Despite being the immediate neighbour, India has chosen to follow a no-reaction policy towards the ongoing turmoil in Pakistan
India has maintained complete silence over the ongoing political turmoil in Pakistan. Being a dominant power in the Indian subcontinent and the immediate neighbour, New Delhi could have chosen to issue a statement on the emerging situation in Pakistan. However, India is following its no-reaction policy approach here, which has a past precedent. Moreover, since the abrogation of Jammu and Kashmir’s “special status” in August 2019, India has shown a greater degree of indifference towards Pakistan and is now broadly interested in maintaining limited contact with Islamabad. Amidst rising instability in Pakistan, India may consider ways to allay its concerns, without sounding interventionist, on sensitive issues like cross-border terrorism, peace on the border, and the safety of Pakistan’s nuclear arsenal.
The logic behind no-reaction approach
There are four primary reasons for India’s silence on the situation in Pakistan. First, an official reaction from New Delhi would allow Pakistan’s military establishment and the political leadership to exploit the narrative of “external intervention” from its “rival” [India] to hide their own wrongdoings. Second, India has refrained from responding to domestic political crises in Pakistan unless they involved military coups or killings of prominent political figures. Third, the current crisis in Pakistan may not pose any immediate security threats to India. The Pakistan Army is simply flexing its muscles to systematically dismantle the ‘Imran Khan project,’ which they created some years back and is now working on arranging a new political alternative for the next general elections. Four, policymakers in New Delhi do not foresee any major change in Islamabad’s behaviour towards India, which continues to remain hostile.
Since the abrogation of Jammu and Kashmir’s “special status” in August 2019, India has shown a greater degree of indifference towards Pakistan and is now broadly interested in maintaining limited contact with Islamabad.
It is worth noting that while India typically avoids commenting on Pakistan’s internal political affairs, unless provoked, Pakistani leaders and the Army are consistent in propagating anti-India sentiments and commenting on India’s domestic issues. For instance, Bilawal Bhutto-Zardari, Foreign Minister of Pakistan, made extremely “uncivilised” remarks on Prime Minister Narendra Modi by calling him the “butcher of Gujarat” at the United Nations Security Council meeting in December last year and tried to fan religious tensions in India. Similarly, Imran Khan, his ministers and advisors regularly targeted the Bharatiya Janata Party (BJP), Modi, and tried to rile up communal sentiments in India, especially after the5 August decision on Kashmir.
Throughout Pakistan’s history, elected leaders in Islamabad have been ineffective in improving relations between India and Pakistan. Matters pertaining to foreign and security policies in Pakistan are predominantly handled by the powerful military establishment. The civilian leadership in Pakistan cannot unilaterally take a decision on India. Following Indian Prime Minister Narendra Modi’s “surprise” visit to Pakistan in December 2015, former Prime Minister Nawaz Sharif faced immense pressure from the “powerful” quarters in the country. Within a week of Modi’s visit, Pakistan-based Jaish-e-Mohammed (JeM) terrorists attacked the Pathankot air force base on 2 January 2016, jeopardising efforts for a thaw in the bilateral relationship. It was reportedly the Army’s signalling to Sharif to toe the line on India.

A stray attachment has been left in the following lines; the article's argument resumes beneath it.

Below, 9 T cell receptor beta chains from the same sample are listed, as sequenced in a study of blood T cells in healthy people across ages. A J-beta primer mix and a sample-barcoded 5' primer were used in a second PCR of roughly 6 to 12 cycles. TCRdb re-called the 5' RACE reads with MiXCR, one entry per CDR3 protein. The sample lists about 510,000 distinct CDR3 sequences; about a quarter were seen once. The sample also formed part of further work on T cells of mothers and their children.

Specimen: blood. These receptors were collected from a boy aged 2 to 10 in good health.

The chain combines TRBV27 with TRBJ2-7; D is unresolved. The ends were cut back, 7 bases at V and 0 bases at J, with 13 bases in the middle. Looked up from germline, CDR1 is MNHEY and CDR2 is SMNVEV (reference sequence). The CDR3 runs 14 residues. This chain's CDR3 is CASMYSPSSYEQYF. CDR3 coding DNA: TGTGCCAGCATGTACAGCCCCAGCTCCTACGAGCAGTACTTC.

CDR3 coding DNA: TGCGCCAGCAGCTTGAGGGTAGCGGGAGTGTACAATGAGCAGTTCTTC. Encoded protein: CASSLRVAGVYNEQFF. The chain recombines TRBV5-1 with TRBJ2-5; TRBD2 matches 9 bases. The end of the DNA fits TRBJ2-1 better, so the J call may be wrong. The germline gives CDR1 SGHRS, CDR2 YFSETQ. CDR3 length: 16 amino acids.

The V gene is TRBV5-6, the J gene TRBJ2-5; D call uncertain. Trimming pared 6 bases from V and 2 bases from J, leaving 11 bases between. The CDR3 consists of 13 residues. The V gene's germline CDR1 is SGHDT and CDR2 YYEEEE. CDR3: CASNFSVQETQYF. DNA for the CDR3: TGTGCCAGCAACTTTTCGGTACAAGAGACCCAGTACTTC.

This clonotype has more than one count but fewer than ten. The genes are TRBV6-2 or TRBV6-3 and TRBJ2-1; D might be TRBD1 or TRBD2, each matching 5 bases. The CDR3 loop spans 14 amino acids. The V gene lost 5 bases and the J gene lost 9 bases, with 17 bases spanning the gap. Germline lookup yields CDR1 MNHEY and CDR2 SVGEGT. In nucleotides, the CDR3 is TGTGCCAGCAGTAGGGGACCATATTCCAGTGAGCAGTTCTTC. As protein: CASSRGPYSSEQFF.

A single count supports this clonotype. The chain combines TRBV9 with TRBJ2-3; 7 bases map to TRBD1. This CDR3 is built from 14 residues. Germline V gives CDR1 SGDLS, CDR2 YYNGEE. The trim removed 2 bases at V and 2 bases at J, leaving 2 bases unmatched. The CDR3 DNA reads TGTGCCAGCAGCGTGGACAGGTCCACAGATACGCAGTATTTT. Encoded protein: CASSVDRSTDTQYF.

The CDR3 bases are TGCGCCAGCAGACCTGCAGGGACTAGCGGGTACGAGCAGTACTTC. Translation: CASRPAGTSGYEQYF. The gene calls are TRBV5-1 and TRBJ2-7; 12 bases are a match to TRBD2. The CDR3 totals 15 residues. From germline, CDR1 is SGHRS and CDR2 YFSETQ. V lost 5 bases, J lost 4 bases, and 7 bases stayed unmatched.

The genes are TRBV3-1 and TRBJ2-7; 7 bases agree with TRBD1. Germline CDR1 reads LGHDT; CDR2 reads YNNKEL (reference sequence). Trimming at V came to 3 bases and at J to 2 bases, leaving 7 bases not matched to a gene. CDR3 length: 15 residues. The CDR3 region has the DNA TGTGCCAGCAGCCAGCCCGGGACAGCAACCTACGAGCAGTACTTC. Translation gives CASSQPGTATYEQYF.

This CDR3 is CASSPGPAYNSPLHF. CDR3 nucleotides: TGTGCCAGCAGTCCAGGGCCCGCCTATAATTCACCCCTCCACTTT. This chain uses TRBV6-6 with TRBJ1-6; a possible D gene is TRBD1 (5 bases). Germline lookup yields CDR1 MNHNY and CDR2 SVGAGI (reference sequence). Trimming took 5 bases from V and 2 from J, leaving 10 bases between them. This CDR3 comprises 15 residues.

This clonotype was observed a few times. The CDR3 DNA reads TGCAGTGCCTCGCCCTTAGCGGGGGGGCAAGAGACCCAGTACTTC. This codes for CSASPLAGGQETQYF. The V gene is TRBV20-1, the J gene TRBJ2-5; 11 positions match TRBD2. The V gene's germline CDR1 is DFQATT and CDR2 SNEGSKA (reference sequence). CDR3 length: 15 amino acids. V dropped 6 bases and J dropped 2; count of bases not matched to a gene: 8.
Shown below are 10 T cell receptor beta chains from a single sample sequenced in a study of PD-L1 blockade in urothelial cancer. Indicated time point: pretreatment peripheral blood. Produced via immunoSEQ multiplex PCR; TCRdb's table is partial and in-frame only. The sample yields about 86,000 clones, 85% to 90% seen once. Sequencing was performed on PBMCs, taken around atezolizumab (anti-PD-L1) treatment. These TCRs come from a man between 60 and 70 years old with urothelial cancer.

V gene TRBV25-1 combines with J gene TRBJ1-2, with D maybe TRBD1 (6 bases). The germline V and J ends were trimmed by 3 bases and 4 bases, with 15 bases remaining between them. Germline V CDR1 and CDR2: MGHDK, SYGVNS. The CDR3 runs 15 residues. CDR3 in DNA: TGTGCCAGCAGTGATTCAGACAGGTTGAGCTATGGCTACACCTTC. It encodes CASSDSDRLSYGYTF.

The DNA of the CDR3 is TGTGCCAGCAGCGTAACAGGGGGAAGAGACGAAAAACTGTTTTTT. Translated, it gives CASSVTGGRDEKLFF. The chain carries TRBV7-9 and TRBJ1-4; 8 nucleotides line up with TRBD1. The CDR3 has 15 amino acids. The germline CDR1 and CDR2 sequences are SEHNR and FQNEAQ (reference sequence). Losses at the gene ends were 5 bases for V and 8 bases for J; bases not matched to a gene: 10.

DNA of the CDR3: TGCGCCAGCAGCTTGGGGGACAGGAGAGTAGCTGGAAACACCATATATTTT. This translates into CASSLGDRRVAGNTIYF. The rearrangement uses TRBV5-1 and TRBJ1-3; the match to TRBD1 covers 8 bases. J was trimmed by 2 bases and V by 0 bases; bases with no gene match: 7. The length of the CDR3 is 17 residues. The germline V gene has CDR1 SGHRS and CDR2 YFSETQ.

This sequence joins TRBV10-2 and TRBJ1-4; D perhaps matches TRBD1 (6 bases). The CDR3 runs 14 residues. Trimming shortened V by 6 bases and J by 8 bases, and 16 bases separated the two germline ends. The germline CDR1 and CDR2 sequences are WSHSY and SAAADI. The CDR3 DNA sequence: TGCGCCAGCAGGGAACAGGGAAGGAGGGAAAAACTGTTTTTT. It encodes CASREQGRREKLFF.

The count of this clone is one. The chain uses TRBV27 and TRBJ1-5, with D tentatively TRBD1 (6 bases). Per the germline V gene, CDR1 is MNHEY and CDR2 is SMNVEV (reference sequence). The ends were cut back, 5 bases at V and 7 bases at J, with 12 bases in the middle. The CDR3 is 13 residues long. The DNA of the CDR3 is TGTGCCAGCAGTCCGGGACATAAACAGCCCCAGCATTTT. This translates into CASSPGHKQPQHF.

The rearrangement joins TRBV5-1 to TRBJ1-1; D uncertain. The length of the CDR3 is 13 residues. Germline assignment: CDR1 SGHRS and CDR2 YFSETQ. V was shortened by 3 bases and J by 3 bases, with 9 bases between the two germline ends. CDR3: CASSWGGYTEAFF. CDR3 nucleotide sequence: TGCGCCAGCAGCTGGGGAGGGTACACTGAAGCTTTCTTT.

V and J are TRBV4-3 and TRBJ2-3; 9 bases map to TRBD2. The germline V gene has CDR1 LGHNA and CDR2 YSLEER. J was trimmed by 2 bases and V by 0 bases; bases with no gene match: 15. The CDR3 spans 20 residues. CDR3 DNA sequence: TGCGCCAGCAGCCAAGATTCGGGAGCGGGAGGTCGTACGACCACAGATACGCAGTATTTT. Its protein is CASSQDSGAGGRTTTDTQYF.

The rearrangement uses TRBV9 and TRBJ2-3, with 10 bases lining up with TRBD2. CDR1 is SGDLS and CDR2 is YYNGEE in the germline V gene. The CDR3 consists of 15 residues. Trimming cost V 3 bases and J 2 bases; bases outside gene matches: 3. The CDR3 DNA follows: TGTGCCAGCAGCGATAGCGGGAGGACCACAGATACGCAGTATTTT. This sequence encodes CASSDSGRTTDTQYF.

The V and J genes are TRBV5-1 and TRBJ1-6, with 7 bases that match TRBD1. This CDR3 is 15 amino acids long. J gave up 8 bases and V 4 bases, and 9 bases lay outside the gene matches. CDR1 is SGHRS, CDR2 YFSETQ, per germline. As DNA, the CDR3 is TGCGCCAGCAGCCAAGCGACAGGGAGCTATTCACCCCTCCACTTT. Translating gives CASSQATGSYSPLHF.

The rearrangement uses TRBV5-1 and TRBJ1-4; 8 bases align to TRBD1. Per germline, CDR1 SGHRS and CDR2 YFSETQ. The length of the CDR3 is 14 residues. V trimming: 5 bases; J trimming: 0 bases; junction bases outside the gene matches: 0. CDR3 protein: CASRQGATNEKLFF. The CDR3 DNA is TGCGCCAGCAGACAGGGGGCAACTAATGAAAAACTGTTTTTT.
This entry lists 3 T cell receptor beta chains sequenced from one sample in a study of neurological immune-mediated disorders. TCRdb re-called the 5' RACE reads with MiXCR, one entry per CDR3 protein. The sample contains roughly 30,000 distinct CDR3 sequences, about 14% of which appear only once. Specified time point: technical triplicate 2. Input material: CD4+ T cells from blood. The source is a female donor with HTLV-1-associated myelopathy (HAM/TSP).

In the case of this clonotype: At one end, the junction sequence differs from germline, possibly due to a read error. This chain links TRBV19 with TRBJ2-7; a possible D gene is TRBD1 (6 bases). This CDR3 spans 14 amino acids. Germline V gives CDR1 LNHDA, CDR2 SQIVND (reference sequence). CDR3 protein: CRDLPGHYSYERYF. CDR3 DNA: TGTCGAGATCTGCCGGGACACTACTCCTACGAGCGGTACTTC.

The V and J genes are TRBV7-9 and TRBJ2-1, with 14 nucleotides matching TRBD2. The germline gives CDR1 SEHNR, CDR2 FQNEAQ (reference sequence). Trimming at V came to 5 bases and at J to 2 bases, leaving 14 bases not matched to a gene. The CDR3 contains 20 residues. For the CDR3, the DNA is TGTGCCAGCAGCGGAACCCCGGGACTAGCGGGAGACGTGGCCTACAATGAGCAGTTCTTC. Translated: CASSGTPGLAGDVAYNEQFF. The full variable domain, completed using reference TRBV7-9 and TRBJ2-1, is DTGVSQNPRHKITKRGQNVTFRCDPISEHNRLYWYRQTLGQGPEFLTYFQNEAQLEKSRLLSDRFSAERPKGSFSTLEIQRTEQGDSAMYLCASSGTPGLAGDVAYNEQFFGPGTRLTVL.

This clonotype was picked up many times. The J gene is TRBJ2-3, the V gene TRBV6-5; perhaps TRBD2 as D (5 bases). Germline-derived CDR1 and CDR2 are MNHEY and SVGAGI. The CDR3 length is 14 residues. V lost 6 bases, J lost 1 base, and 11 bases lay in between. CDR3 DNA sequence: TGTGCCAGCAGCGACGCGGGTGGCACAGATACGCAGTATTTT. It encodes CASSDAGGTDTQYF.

Consequently, there seems to be a consensus in New Delhi that it is largely inconsequential which political party or alliance is in power in Islamabad. Ultimately, the Army takes the final call on India. For example, former Army Chief of Pakistan, General Qamar Javed Bajwa, reportedly played the central role in the (re)implementation of the 2003 ceasefire understandings along the Line of Control (LoC) and all other sectors after engaging in backchannel talks with India. Notably, both countries have largely adhered to the ceasefire since February 2021, with a few isolated incidents.
The Pakistan Army is simply flexing its muscles to systematically dismantle the ‘Imran Khan project,’ which they created some years back and is now working on arranging a new political alternative for the next general elections.
In the initial six months of his tenure as Pakistan’s Army Chief, General Syed Asim Munir has taken a hardline stance on India. According to India’s former High Commissioner to Pakistan, Ambassador Satinder Lambah, “History shows that Pakistan army chiefs think of improving relations with India only after stabilizing themselves.” After dismantling Imran Khan’s party and punishing reported dissenters within the Army, Munir will likely become more powerful and stable in his job. This could have possible bearings on Pakistan’s policy on India.
The Narendra Modi government’s policy on Pakistan is clear that “terror and talks cannot coexist together.” It has been over three years since the revocation of J&K’s special status, but Islamabad refuses to acknowledge the reality and move forward. In an interview with a United Arab Emirates-based media channel in January, Prime Minister of Pakistan, Shehbaz Sharif, claimed that “negotiations are not possible without India revoking this step (August 2019 decision).” At the Shanghai Cooperation Organization (SCO) Foreign Ministers’ meeting in May, Pakistan’s FM Bilawal Bhutto-Zardari said, “Unless India reviews the action it took on August 5, 2019 (abrogation of Article 370), Pakistan is not in a position to engage bilaterally with India.”